5 Weird Vintage Cameras: One of These Gave Photographers Headaches

Everyone lusts after a few specific vintage cameras, but it’s the weird vintage cameras that have really cool tales.

Amongst the oddest cameras you’ve seen and owned, ask yourself, “What did they think when they designed this?” It’s true today that no camera maker makes an odd or bad camera, but there are surely questionable decisions that were made over the years. Early cameras were odd. Russian fakes of various cameras were even odder. And some were just so weird to work with that they were bound to give a photographer a headache. Today, we’re looking at a few bizarre vintage cameras that some folks adore, and some are happy to have gotten rid of.

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This Kodak Brownie Commercial Doubled as a Pet Portrait Tutorial

Adorable portraits of our furry friends have long been part of the so-called Kodak Moment, as this 1950s commercial shows us! 

“Man’s best friend makes some of man’s best pictures,” goes the intro for today’s featured Kodak camera commercial from many decades past. As the trend with many of the company’s ads and commercials from the era, it came with some suggestions on how to get the best shots of the so-called Kodak Moment — pet portraits included!

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This Full Set of Gorgeous Art Deco Kodak Beau Brownie Cameras is Yours for $3,600

These Art Deco Kodak Beau Brownie cameras make lovely additions to a photographer’s vintage camera collection

Ready to grab another vintage beauty and grow your camera collection? How about a complete collection of beautifully designed Kodak Brownie cameras? That’s exactly what we have today for our latest ebay find: a full set of Kodak Art Deco Beau Brownie cameras from the 1930s. If you love both the legendary Kodak Brownie and all things Art Deco, this collection will definitely catch your attention!

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The Hawkeye35 Adapter Will Let You Shoot 35mm Films with the Kodak Brownie Hawkeye

 

If you still have one of those iconic Kodak Brownie Hawkeye cameras lying around, we have some exciting news for you. An adapter that will finally let you shoot 35mm films for with this vintage box camera is currently in the works.

Cincinnati-based photographer Mark Hiltz has decided to give this legendary box camera by Kodak a new shot at life with a Kickstarter campaign for a Hawkeye35 Adapter Kit. In 1995, the 620 film that the Hawkeye and other Kodak Brownie cameras were designed to use was discontinued. While this box camera can also take 120 films, you’ll have to sand off the spools since they are slightly bigger than 620 films. Also, the processing cost can be expensive (let’s admit it, you’d rather shoot those precious medium format films with a more advanced camera). With this adapter kit, you will be able to load your Kodak Brownie Hawkeye with your favorite, widely-available 35mm films.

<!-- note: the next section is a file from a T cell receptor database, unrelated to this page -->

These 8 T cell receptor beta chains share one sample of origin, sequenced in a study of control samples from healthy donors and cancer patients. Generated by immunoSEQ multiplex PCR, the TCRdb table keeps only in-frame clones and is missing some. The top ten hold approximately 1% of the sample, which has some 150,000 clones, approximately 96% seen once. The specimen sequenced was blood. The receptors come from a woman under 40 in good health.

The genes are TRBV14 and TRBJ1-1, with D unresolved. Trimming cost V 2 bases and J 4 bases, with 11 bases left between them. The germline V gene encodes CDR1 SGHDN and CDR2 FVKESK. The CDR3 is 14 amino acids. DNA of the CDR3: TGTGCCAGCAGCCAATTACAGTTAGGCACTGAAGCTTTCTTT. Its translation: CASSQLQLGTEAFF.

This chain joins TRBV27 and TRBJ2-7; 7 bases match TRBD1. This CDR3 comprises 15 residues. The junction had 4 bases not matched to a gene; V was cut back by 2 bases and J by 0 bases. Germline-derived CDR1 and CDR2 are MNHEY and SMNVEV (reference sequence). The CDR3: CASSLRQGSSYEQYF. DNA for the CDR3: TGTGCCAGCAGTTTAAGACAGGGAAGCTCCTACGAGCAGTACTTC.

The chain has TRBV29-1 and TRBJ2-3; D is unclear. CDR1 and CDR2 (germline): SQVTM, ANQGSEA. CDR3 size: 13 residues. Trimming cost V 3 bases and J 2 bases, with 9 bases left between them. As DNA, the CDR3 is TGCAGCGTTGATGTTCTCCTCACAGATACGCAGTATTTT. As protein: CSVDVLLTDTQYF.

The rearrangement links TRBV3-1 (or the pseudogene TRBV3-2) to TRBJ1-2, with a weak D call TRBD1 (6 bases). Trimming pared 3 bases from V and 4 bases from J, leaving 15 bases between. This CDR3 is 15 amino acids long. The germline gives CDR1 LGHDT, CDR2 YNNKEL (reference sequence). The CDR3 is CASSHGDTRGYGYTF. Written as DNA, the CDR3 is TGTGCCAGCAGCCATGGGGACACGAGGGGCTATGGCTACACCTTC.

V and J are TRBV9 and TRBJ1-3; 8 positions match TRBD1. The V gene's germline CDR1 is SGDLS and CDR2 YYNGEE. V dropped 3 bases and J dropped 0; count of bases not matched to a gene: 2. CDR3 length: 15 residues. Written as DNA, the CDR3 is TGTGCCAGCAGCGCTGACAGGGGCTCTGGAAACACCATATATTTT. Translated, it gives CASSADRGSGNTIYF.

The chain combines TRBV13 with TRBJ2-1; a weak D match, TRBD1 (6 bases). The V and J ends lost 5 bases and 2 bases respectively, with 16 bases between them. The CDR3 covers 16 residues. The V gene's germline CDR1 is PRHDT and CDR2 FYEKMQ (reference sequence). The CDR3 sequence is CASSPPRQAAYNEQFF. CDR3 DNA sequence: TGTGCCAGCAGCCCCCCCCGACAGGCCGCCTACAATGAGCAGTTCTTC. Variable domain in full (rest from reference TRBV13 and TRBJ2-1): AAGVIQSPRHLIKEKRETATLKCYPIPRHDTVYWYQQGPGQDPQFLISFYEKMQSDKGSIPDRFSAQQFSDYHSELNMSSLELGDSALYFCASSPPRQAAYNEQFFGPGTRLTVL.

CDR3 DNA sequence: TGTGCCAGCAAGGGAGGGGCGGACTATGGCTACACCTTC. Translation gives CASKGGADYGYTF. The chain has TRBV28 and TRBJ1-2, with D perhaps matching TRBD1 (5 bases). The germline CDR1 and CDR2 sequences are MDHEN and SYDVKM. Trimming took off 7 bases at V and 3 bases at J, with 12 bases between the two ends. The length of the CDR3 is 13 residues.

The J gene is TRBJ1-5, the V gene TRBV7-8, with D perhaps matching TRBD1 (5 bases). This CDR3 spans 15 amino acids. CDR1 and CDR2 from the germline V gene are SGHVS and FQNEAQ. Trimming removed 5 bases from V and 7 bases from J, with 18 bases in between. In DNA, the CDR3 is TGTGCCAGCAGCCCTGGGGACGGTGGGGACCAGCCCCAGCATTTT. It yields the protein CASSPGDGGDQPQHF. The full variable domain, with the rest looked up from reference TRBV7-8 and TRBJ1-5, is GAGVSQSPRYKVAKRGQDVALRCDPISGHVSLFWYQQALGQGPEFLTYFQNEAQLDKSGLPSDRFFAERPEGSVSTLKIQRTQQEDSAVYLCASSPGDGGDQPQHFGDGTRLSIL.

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Good News! The Holga Camera is Coming Back!

For years the Holga was m known as a little toy camera with its own cult following. A plastic camera with plastic lenses which later influenced the design of the Lomography Diana F+, the Holga lacked the marketing and millions of designer customizations of the Lomography option. Couple this with a few really tough times in the photo market within the past few years and you’ve got a recipe for death. After being put to rest in 2015, it seems like the little camera which gave birth to things like the Holgaroid and one of the cooler pinhole camera options on the market is going to be making a return. This follows the whole load of really amazing things that are happening this year in the analog film photography community.

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The History of the Kodak Brownie

Kodak Brownie

One of the very first cameras to make photography simpler and more accessible to everyone was the Kodak Brownie. It was a fixed shutter speed camera with no aperture control or focusing abilities–and was essentially little more than a box with a fake leather exterior for gripping purposes. You could say it was one of the first point and shoot cameras.

The Brownie is an important camera to the history of photography because of what it did for the masses by making photography more commonplace and easier for the common man. This tradition would continue to be scoffed at by the more bourgeois amongst us with the Canon AE1, the inception of digital photography, and most recently the iPhone working in conjunction with Instagram.

According to Kodak’s history timeline, the first Brownie was introduced in 1900 and sold for $1. The film was sold for 15 cents a roll.

Eric Kim cites that Vivian Maier used one before upgrading to the more TLR style cameras that she was known for using.

More on the Brownie is in a video after the jump.

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